How can we explain this? Given that we find neglect soon after right-brain damage, we are best served by adopting a neurological point of view. To do so, we need to understand a bit about how the brain works. In general, and in the broadest strokes, the brain is divided into two hemispheres. The left hemisphere processes speech and the motor and sensory information for the right side of the world. The right hemisphere processes nonverbal information and representations from the left side. This particular stroke rendered Mrs. Blanford’s right hemisphere dysfunctional, unable to process anything from the left side of her world. It is not the left hemisphere’s job to recognize the left arm, and the left hemisphere can’t immediately step in to do that task. To the left brain, the left side of the body essentially does not exist. The right brain has failed, not only to process arm information, but failed to let the left hemisphere know it failed.

For Mrs. Blanford, it isn’t only that her left brain can’t do the right brain’s task. The left hemisphere also can’t recognize that there is missing data, or that there is something wrong with the data it receives. It has to use the data it has, so the left hemisphere comes up with confabulations, creating verbal fabrications to explain away missing information. In this case the confabulation becomes, “That is your arm, not mine.” Although easy to falsify, the idea is internally consistent, makes some sense of the scrambled internal data, and feels correct. The injured brain creates a confabulation to maintain a unity of self and a feeling of control. We find a brain convincing itself of something that feels right, but isn’t.

A neglect case only makes sense if you consider each hemisphere as its own separate entity. We see that when a stroke damages the right brain just so, the mind follows as a result. It is expected, to be compared with the unplugging of a mouse resulting in a frozen cursor.

Now consider yourself. Consider your own left arm. It feels perfect, under your control, a part of you, exactly where it should be. But this unified perception relies on neuronal machinery humming in the background, far beneath conscious awareness. Your sense of unity, only perceptible to you, is a sheen on the surface, not a deeper layer of reality.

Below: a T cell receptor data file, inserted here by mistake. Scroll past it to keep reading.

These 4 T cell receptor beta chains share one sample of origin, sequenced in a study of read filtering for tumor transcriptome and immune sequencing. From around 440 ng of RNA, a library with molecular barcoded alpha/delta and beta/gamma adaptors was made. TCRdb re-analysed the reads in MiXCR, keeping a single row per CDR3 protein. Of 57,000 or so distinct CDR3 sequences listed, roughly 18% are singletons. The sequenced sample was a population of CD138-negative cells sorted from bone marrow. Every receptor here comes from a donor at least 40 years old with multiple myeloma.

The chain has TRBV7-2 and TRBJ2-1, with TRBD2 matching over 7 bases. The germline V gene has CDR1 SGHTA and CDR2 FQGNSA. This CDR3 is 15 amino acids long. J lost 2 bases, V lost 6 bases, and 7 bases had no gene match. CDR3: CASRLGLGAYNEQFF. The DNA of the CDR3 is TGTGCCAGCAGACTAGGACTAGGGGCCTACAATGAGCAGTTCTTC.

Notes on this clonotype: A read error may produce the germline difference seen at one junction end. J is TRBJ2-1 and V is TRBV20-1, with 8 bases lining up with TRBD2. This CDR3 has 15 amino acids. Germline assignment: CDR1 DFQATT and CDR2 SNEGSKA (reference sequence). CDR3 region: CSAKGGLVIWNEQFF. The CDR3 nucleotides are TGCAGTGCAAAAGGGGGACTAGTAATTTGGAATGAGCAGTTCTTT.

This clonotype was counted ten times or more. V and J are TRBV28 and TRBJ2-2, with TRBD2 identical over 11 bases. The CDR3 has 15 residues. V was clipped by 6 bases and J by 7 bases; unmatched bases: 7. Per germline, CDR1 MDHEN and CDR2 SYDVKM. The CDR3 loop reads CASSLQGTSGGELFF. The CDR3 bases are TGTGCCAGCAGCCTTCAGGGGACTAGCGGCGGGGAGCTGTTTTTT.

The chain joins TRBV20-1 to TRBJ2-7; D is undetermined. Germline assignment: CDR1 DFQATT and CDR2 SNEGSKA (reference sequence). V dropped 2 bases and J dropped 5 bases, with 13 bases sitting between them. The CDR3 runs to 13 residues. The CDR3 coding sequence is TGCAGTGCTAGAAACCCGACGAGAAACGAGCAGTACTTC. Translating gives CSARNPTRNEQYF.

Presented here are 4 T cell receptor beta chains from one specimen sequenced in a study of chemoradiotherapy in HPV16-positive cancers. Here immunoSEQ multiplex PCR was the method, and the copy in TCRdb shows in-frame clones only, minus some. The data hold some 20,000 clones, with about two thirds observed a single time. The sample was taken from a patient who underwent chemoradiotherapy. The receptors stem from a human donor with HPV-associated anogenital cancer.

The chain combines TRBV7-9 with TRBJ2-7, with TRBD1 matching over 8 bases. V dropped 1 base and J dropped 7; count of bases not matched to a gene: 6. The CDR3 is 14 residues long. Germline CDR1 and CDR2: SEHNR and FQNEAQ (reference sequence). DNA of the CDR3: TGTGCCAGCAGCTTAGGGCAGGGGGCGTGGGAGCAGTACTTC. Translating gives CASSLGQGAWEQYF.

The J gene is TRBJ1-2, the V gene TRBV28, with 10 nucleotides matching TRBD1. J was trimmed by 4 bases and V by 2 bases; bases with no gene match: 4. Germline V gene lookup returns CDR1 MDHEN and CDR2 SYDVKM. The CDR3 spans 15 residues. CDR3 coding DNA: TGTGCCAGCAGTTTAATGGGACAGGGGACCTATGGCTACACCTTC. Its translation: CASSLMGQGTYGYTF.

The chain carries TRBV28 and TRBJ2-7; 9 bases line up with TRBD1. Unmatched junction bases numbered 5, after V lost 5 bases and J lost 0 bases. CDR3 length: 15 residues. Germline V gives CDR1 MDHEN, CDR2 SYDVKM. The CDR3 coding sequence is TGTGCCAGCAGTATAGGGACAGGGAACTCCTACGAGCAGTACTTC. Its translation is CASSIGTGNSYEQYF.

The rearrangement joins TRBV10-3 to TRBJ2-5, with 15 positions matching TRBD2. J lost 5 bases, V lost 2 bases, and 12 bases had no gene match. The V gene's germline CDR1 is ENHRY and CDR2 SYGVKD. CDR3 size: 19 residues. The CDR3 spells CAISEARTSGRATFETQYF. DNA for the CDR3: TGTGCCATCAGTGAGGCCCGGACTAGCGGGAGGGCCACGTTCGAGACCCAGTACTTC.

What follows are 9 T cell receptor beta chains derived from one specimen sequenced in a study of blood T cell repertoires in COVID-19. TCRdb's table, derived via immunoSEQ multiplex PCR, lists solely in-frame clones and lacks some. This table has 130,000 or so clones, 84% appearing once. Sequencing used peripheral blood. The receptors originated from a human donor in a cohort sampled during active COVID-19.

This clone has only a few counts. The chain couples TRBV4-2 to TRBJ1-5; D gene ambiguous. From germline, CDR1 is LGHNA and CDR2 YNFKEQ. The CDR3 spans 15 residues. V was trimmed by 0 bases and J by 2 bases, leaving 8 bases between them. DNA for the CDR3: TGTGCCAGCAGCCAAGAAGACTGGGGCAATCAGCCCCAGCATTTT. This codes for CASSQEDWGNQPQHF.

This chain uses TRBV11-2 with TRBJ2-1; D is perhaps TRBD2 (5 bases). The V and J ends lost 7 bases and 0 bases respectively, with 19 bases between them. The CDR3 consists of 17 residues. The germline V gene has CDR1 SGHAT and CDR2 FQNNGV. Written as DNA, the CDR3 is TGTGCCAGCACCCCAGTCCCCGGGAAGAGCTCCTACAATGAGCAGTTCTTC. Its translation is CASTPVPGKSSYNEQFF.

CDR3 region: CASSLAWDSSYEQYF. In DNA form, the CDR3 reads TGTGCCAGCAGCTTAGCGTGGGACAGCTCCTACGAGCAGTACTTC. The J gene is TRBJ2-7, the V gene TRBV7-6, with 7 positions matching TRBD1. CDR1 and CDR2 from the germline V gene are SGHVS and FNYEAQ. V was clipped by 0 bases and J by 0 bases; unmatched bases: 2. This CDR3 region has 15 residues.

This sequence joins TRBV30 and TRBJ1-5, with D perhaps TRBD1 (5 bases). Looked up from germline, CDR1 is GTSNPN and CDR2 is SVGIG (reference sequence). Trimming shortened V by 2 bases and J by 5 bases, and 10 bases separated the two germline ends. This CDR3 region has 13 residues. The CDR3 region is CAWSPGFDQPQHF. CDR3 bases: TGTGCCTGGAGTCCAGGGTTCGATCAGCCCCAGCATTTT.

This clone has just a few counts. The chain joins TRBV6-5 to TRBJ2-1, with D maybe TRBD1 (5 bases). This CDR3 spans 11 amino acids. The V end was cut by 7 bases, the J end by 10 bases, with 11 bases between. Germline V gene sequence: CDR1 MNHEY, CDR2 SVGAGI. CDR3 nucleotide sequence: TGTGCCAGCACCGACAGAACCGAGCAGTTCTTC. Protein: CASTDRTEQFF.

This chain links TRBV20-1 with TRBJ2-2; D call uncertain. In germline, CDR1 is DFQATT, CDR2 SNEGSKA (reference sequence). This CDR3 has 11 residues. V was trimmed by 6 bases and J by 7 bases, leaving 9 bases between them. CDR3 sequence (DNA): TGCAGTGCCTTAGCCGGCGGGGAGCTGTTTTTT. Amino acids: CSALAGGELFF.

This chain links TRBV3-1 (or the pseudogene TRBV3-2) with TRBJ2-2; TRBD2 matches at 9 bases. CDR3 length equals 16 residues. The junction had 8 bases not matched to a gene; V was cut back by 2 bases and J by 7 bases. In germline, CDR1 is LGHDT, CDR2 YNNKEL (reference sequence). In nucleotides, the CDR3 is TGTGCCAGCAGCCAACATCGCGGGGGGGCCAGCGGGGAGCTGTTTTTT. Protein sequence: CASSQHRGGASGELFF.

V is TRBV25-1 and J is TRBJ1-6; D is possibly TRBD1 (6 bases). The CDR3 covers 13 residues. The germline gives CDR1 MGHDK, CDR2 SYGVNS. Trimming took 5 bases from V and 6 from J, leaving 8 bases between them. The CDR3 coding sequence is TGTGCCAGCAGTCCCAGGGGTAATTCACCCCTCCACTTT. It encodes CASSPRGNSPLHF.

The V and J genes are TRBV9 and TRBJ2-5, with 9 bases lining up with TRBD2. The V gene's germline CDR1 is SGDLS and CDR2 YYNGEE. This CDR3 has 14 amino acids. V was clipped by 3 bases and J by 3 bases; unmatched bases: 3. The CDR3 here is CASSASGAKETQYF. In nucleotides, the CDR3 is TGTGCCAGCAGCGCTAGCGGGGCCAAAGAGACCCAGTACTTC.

Where does this leave the soul? Does the soul make any sense in the face of a brain and mind so easily fractured by ischemia? A soul is immaterial, eternal, a little god, impervious to injury, able to survive our deaths. Yet here we see one injured, tethered so close to the injured brain that there is no string. We see a hole, and through it we get a glimpse into the brain’s inner workings. One part is damaged; another part falsely thinks it is whole. How does the idea of a unified soul make any sense in the face of this data?

I wish there were a term in the English language that honestly captures the idea that all we experience is due to brain function. ”Materialism” comes close, but is laden with excess metaphysical baggage. The philosopher John Searle coined “biological naturalism” as a mind-body theory within philosophy, and that comes very close. “Asoulism” is more modest: a simple disbelief in the existence of souls based on evidence.

The soul is an ancient hypothesis, older than caloric and just as specious, left unsupported by the collected works of neurology and neuroscience. This leaves a distinct absence of soul, by whatever name. Importantly, this absence does not arise because of cultural biases and inertias, or because of overarching dogmas and hidden agendas and wishful thinking. It leaves an absence because the available data supports it and tends to falsify everything else.

Almost one hour after symptom onset and less than 50 minutes from the time she came to the ER, we treated Mrs. Blanford’s stroke with tissue plasminogen activator. We also enrolled her into an acute stroke treatment trial, thus ensuring that medical science took another tiny step forward. Perhaps because of our treatments, or her personal biology, Mrs. Blanford defied the typical course for a large right brain stroke. She recovered nearly all her function and walked out of our hospital about a week later, seeming nearly whole. She felt unified with her body and her mind, even though some of us believe otherwise, that reconnection isn’t unification, and that the way things seem isn’t always how they are.

Originally published September 21, 2010

Tags data medicine neuroscience religion